In the play, other people saw Reverend Parris in much the same way, selfish and greedy. John Proctor gave the biggest example, when he was talking to hale in act 2, after Hale told him, “Mr. Proctor, your house is not a church; your theology must tell you that.” John Proctor said, “It does sir; and it tells me that a minister may pray to god without he have golden candlesticks upon his alter.” He then went on to explain how Parris had preached about nothing but golden candlesticks until he got them, yet another example of Reverend Parris’s greed. As for selfishness, this one is obvious, first, his thought that he should get free firewood, and then not long after that one he says, “Man! Don’t a minister deserve a house to live in?” for not long before the play he had requested, “demanded” is how Giles Corry would put it, the deed to the house he was given for being the minister. And Proctor despises Reverend Parris’s Sermons for the fact that they always end up more about Hell than Heaven, he even says at one point, “Can you speak one minute without we land in Hell again? I’m sick of hell!” Reverend Parris’s actions prove everything other people in the town think. He is selfish, greedy, and power-hungry. The time he wanted golden candlesticks, he preached about them until they were given to him. When he realized that Betty was ill, rather than find a doctor, he immediately believed, and acted upon this belief that she was under a spell. He then proceeded to force Abigail, his niece, to tell him who forced them to do what they did in the forest despite her telling him that all they did was dance. The incident with the firewood and the house deed continues to show how very greedy and selfish Reverend Parris is. Even at the beginning of the play it shows how he would rather let the sin that all the girls committed go, than risk causing his house to be seen as part of said sin. This later leads to the Salem Witch Trials, because of his forcing the girls to tell him who forced them to do something that they did of their own accord. Parris was supposed to be a trusting and Godly man; his actions throughout the play don not depict him as such.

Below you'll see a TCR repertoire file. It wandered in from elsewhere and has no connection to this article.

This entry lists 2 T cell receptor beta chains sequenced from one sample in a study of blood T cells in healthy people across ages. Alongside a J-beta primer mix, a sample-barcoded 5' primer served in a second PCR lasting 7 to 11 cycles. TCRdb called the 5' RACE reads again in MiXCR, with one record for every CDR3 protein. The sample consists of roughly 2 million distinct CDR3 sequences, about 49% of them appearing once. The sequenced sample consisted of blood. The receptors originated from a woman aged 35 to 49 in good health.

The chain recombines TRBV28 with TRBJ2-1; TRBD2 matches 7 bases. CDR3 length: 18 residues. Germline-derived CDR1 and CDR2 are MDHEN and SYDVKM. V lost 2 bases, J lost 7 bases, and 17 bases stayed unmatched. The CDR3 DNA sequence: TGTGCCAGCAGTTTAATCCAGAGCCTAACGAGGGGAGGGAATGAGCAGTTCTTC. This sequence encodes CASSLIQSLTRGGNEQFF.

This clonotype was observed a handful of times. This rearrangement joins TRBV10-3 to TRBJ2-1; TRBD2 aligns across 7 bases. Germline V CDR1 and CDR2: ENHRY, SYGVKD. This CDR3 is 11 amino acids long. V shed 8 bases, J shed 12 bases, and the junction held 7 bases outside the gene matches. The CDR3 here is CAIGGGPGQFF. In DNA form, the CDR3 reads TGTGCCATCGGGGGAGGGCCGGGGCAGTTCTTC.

Reverend Samuel Parris was a selfish and greedy man hungry for as much power as he can get, who was blind to what was going on around him. His belief was that everyone in Salem owed him something, golden candlesticks, firewood, the deed to his house, which was in truth the house to the minister of Salem until he leaves that office, etc. showing his selfishness and greediness. During the introduction into the first act even Arthur miller says that Parris had very little good about him. My overall point to this is this, Practice what you preach, which as obviously seen, Mr. Paris failed